It wasn’t raining when Noah built the Ark. — Howard Ruff
When’s the right time to change the oil in your car? When’s the right time to buy insurance, or to improve your diet? The “right” time is before there is a need. Timing really is everything.
For organizations, when’s the right time to begin developing tomorrow’s leaders? In time-starved organizations, leadership is constantly faced with tradeoff and prioritization issues, but one thing that should be at the top of their priority list is developing tomorrow’s leaders, today.
Tomorrow’s leaders often enter the workforce as individual contributors. They’ve studied hard and they’re ready to apply the theories and lessons they’ve learned. They do well with this; they’re in their comfort zone. But what happens when their organizations need them to step forward and lead others?
Most people haven’t had formal education in leadership principles. They’ve learned through random opportunities, responding as situations come up. However, situations that provide opportunities to approximate critical leadership skills rarely occur by chance. So, while tomorrow’s leaders are adding value now in their individual contributor roles, today’s senior leaders are in a good position to develop the next generation of leaders and set them up for long-term success.
For senior leaders, it’s as simple as arranging opportunities for tomorrow’s leaders to take the lead role on projects where they can provide direction, develop skills in others, remove barriers, allocate resources, and motivate their team members with feedback and coaching. All of these immersion experiences will help develop foundational skills for future roles.
Companies can grow organizational capacity in the future by intentionally focusing on the growth and development of tomorrow’s leaders’ individual capabilities now, in the present moment. Here’s how to start:
Prioritize leadership skills early in the career path
The development of leadership skills early in the careers of tomorrow’s leaders should be a priority. Leader development is like investing. In financial investments, trying to “time the market” is a risky approach. Most experts recommend investing for the long term, making repeated incremental deposits and watching your balance build over time, allowing you to reap the rewards in the years to come.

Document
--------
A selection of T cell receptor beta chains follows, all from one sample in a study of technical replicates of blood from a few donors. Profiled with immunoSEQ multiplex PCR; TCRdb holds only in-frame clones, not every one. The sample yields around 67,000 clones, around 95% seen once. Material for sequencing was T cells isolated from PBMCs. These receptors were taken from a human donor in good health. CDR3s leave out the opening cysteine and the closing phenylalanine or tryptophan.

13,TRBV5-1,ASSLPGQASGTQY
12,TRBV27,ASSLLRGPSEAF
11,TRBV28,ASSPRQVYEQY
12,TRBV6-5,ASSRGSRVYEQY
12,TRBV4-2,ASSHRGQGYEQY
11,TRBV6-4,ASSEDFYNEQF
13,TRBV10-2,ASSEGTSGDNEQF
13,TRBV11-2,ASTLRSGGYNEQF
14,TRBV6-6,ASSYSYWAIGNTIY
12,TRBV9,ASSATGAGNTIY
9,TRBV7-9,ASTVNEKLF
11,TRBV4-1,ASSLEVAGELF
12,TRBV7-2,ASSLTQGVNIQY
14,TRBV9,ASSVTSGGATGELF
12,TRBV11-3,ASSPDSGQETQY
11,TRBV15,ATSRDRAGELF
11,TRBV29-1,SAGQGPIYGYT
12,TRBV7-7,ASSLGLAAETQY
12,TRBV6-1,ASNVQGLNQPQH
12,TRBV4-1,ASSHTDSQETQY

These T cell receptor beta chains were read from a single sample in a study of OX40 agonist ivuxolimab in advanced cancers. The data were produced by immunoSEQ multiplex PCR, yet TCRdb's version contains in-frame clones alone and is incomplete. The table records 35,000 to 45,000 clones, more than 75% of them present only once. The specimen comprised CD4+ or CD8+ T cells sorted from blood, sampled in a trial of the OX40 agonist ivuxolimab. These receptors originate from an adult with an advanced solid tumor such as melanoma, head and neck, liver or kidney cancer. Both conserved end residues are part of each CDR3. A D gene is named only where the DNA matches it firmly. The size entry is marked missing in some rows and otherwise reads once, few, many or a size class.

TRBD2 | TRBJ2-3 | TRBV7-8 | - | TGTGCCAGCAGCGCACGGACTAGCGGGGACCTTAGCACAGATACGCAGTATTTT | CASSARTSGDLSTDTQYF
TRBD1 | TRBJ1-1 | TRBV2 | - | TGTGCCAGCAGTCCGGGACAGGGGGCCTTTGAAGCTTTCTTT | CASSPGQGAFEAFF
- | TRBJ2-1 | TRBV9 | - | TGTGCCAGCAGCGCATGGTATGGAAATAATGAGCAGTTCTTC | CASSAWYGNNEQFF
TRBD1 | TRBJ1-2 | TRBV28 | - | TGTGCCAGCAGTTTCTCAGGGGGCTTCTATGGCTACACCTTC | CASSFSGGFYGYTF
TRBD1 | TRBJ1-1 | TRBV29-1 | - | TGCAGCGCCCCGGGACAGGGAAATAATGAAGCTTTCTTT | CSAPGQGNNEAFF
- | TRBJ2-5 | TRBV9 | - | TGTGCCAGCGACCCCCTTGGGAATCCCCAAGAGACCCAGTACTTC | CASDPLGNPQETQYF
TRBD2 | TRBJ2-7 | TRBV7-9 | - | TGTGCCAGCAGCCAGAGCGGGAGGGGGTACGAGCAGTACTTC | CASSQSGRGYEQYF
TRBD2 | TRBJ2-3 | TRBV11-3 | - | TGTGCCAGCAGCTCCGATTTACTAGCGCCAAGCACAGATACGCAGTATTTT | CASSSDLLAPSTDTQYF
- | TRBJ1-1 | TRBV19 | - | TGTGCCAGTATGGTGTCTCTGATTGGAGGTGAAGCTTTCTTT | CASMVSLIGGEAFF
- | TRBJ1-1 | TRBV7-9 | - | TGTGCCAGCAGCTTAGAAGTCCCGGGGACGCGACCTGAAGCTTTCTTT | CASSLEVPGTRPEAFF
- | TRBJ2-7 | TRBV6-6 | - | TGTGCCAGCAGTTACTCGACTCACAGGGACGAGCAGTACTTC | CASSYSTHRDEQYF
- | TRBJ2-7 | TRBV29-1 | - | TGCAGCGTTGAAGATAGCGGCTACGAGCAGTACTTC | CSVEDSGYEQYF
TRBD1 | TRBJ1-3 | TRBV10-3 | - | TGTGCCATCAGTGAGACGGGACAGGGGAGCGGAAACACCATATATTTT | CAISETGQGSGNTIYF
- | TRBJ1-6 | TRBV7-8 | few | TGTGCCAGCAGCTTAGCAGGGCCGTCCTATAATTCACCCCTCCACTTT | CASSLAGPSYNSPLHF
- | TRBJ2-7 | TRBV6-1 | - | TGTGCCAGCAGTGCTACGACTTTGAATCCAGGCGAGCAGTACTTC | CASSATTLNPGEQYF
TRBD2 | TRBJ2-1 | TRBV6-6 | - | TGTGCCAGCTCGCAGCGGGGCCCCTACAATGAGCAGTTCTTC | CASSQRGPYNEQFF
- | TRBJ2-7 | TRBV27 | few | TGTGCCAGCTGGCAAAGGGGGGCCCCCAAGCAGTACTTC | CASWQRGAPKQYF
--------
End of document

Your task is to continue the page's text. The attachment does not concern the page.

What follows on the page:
This philosophy is used by many successful organizations across industries. Consider the example of how the English soccer league (or football, if you insist) approaches player development.
In many English League teams, talented youth players practice alongside seasoned professionals to see how they fare; some flourish, but some need more time to develop. They’ve found that by starting serious training early, these young players develop more quickly, becoming more well-rounded and better prepared to face top-tier competition and demanding coaching.
No organization wants to have a deficit in leadership skills when they are so sorely needed. As experienced leaders retire and take their well-earned skillsets with them, a leadership gap often is left behind. It’s a forward-thinking investment to begin preparing tomorrow’s leaders now, ensuring they’re ready to fill that gap at the moment they’re needed.
Arrange skill development opportunities
Leadership skills are not always taught, either formally or informally. Most people learn by doing, and some call this “drinking out of a fire hose.” Unfortunately, this is not the best way to prepare leaders. An organization that values the continuity of leadership will intentionally create opportunities for tomorrow’s leaders to hone their skills before the full pressure of the job exists.
A collegiate football team is an example of an organization that is continuously building, losing, and replacing leaders. In the glory days of Florida State football, during a 14-year streak of finishing within the top-five ranked teams, they often “won” in the fourth quarter. One of the biggest contributing factors was having their 3rd and 4th string teams play—at least for a little while—in every single game.